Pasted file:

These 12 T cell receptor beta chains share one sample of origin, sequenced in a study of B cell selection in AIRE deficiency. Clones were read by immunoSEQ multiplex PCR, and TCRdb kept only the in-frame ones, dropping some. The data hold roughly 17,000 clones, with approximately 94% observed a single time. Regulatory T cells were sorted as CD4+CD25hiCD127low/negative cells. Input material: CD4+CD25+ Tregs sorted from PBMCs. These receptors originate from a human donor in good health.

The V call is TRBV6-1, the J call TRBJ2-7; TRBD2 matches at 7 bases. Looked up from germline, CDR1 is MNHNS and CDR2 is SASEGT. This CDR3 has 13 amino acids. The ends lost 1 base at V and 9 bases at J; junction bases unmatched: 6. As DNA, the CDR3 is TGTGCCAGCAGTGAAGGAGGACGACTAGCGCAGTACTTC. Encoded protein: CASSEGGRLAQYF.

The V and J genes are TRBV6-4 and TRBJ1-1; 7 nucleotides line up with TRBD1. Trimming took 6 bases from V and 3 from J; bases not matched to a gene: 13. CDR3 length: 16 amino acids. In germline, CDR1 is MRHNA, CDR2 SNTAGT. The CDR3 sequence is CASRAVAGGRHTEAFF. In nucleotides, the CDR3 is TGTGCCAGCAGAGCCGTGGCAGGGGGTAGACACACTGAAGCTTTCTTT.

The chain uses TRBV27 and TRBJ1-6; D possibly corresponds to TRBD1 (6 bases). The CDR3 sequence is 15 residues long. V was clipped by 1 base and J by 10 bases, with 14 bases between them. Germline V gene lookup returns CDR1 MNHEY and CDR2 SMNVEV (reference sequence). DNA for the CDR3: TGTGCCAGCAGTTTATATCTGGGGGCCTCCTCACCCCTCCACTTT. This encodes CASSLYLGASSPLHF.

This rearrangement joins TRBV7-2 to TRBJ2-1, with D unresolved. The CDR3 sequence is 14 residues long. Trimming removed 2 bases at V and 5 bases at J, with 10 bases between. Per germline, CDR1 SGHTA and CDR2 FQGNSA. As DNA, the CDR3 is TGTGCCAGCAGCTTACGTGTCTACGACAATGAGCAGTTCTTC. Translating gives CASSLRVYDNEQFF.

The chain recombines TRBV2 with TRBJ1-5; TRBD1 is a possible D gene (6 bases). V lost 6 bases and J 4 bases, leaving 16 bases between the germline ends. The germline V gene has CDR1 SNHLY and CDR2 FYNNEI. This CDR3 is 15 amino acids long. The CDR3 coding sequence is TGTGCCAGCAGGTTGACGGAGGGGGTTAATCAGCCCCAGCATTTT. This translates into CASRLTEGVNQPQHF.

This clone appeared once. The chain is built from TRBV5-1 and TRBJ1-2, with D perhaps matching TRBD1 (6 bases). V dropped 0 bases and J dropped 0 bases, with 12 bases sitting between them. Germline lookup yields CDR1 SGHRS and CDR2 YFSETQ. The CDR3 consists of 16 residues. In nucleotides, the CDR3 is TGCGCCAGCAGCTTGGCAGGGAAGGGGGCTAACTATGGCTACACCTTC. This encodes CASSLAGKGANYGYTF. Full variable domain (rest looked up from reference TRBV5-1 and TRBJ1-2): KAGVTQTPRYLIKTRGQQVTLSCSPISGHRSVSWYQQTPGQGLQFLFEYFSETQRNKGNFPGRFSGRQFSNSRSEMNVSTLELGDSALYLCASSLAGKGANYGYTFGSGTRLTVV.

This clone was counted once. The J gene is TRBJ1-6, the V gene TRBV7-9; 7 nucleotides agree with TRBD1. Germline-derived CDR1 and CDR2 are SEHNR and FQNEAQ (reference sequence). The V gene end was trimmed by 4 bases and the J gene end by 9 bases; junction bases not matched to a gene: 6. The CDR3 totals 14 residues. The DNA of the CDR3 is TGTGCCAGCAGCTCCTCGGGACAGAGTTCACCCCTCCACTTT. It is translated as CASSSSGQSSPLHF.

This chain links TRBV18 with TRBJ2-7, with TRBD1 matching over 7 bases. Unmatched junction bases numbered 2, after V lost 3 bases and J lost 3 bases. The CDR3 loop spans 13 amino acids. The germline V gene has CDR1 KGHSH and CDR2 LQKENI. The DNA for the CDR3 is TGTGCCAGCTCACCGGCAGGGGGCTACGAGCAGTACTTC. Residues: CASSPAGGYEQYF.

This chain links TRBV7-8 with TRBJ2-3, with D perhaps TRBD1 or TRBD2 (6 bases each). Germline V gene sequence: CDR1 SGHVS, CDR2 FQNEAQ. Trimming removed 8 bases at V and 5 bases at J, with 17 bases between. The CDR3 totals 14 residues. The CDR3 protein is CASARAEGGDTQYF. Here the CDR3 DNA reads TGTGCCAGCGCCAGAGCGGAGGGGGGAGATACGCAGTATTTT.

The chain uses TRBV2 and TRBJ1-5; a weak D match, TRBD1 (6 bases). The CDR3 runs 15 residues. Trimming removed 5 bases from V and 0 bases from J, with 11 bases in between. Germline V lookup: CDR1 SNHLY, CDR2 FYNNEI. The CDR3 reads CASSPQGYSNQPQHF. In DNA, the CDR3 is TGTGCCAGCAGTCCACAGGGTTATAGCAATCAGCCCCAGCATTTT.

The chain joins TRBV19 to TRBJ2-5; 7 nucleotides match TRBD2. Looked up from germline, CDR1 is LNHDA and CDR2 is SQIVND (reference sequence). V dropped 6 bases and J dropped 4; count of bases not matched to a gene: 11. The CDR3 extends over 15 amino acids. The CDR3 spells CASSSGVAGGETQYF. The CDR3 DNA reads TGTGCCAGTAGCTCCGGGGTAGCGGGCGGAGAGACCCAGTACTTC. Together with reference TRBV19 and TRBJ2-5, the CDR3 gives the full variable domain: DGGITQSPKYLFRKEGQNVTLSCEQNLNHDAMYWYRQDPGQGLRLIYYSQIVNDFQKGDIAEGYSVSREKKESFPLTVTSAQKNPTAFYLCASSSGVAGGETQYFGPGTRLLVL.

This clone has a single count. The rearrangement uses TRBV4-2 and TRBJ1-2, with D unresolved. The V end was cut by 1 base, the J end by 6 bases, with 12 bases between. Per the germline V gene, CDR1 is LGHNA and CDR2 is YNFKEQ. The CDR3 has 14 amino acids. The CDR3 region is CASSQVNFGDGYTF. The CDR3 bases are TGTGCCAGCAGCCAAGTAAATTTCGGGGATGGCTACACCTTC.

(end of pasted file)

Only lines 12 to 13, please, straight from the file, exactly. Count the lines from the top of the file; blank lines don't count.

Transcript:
The chain joins TRBV19 to TRBJ2-5; 7 nucleotides match TRBD2. Looked up from germline, CDR1 is LNHDA and CDR2 is SQIVND (reference sequence). V dropped 6 bases and J dropped 4; count of bases not matched to a gene: 11. The CDR3 extends over 15 amino acids. The CDR3 spells CASSSGVAGGETQYF. The CDR3 DNA reads TGTGCCAGTAGCTCCGGGGTAGCGGGCGGAGAGACCCAGTACTTC. Together with reference TRBV19 and TRBJ2-5, the CDR3 gives the full variable domain: DGGITQSPKYLFRKEGQNVTLSCEQNLNHDAMYWYRQDPGQGLRLIYYSQIVNDFQKGDIAEGYSVSREKKESFPLTVTSAQKNPTAFYLCASSSGVAGGETQYFGPGTRLLVL.

This clone has a single count. The rearrangement uses TRBV4-2 and TRBJ1-2, with D unresolved. The V end was cut by 1 base, the J end by 6 bases, with 12 bases between. Per the germline V gene, CDR1 is LGHNA and CDR2 is YNFKEQ. The CDR3 has 14 amino acids. The CDR3 region is CASSQVNFGDGYTF. The CDR3 bases are TGTGCCAGCAGCCAAGTAAATTTCGGGGATGGCTACACCTTC.